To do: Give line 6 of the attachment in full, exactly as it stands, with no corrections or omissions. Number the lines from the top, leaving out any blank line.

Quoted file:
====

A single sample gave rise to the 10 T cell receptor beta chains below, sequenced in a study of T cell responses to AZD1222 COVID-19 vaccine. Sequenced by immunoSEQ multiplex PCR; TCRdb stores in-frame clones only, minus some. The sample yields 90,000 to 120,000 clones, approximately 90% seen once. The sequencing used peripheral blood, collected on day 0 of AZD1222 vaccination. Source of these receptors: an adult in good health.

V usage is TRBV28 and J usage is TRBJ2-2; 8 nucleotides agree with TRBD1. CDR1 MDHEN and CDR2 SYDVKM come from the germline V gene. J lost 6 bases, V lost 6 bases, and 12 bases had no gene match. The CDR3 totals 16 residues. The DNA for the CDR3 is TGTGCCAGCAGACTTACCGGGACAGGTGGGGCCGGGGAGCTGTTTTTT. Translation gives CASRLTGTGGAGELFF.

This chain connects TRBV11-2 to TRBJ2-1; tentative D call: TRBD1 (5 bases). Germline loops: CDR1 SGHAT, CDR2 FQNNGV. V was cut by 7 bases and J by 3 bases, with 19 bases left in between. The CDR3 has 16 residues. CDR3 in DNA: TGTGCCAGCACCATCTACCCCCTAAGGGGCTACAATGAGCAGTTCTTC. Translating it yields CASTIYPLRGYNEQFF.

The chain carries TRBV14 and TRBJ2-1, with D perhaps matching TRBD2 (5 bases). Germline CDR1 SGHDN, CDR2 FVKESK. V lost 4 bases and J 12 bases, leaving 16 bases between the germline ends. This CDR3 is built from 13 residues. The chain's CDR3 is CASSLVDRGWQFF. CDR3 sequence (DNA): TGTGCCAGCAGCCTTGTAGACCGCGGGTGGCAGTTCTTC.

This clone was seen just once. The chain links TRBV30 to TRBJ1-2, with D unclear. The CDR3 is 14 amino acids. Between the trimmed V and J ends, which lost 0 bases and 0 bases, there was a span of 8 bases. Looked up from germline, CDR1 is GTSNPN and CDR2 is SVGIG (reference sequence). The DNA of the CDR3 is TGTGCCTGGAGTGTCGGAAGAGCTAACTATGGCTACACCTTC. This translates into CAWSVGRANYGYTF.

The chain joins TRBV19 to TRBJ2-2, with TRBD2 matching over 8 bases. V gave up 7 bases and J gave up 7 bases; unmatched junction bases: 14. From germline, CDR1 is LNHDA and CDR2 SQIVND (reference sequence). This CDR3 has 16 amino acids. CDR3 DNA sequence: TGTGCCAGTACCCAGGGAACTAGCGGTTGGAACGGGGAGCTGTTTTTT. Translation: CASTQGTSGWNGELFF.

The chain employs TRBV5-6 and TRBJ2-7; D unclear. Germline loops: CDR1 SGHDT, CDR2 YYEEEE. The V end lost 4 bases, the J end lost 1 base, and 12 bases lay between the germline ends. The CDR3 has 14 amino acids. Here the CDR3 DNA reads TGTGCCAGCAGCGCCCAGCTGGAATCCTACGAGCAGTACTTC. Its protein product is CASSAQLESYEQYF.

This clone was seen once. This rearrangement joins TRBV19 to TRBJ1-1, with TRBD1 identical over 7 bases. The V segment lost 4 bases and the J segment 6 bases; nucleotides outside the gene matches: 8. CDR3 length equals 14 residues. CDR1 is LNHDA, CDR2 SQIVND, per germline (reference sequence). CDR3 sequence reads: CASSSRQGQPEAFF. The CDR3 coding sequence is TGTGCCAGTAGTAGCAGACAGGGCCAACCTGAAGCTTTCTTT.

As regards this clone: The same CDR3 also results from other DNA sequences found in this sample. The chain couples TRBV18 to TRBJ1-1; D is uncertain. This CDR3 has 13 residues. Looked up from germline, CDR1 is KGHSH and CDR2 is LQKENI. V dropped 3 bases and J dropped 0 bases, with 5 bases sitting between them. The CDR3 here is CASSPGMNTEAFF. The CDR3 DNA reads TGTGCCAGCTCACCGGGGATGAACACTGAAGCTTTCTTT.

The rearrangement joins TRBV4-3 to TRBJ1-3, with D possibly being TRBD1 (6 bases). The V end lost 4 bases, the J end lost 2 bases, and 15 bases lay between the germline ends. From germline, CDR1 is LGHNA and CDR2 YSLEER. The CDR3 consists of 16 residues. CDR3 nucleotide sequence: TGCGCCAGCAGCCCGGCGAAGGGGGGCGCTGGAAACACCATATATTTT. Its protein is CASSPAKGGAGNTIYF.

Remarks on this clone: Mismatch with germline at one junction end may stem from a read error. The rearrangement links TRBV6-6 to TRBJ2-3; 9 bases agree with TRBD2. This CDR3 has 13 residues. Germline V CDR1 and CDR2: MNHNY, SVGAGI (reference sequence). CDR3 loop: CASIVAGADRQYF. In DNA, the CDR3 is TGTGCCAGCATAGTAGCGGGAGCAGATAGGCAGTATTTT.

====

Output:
The chain joins TRBV19 to TRBJ2-2, with TRBD2 matching over 8 bases. V gave up 7 bases and J gave up 7 bases; unmatched junction bases: 14. From germline, CDR1 is LNHDA and CDR2 SQIVND (reference sequence). This CDR3 has 16 amino acids. CDR3 DNA sequence: TGTGCCAGTACCCAGGGAACTAGCGGTTGGAACGGGGAGCTGTTTTTT. Translation: CASTQGTSGWNGELFF.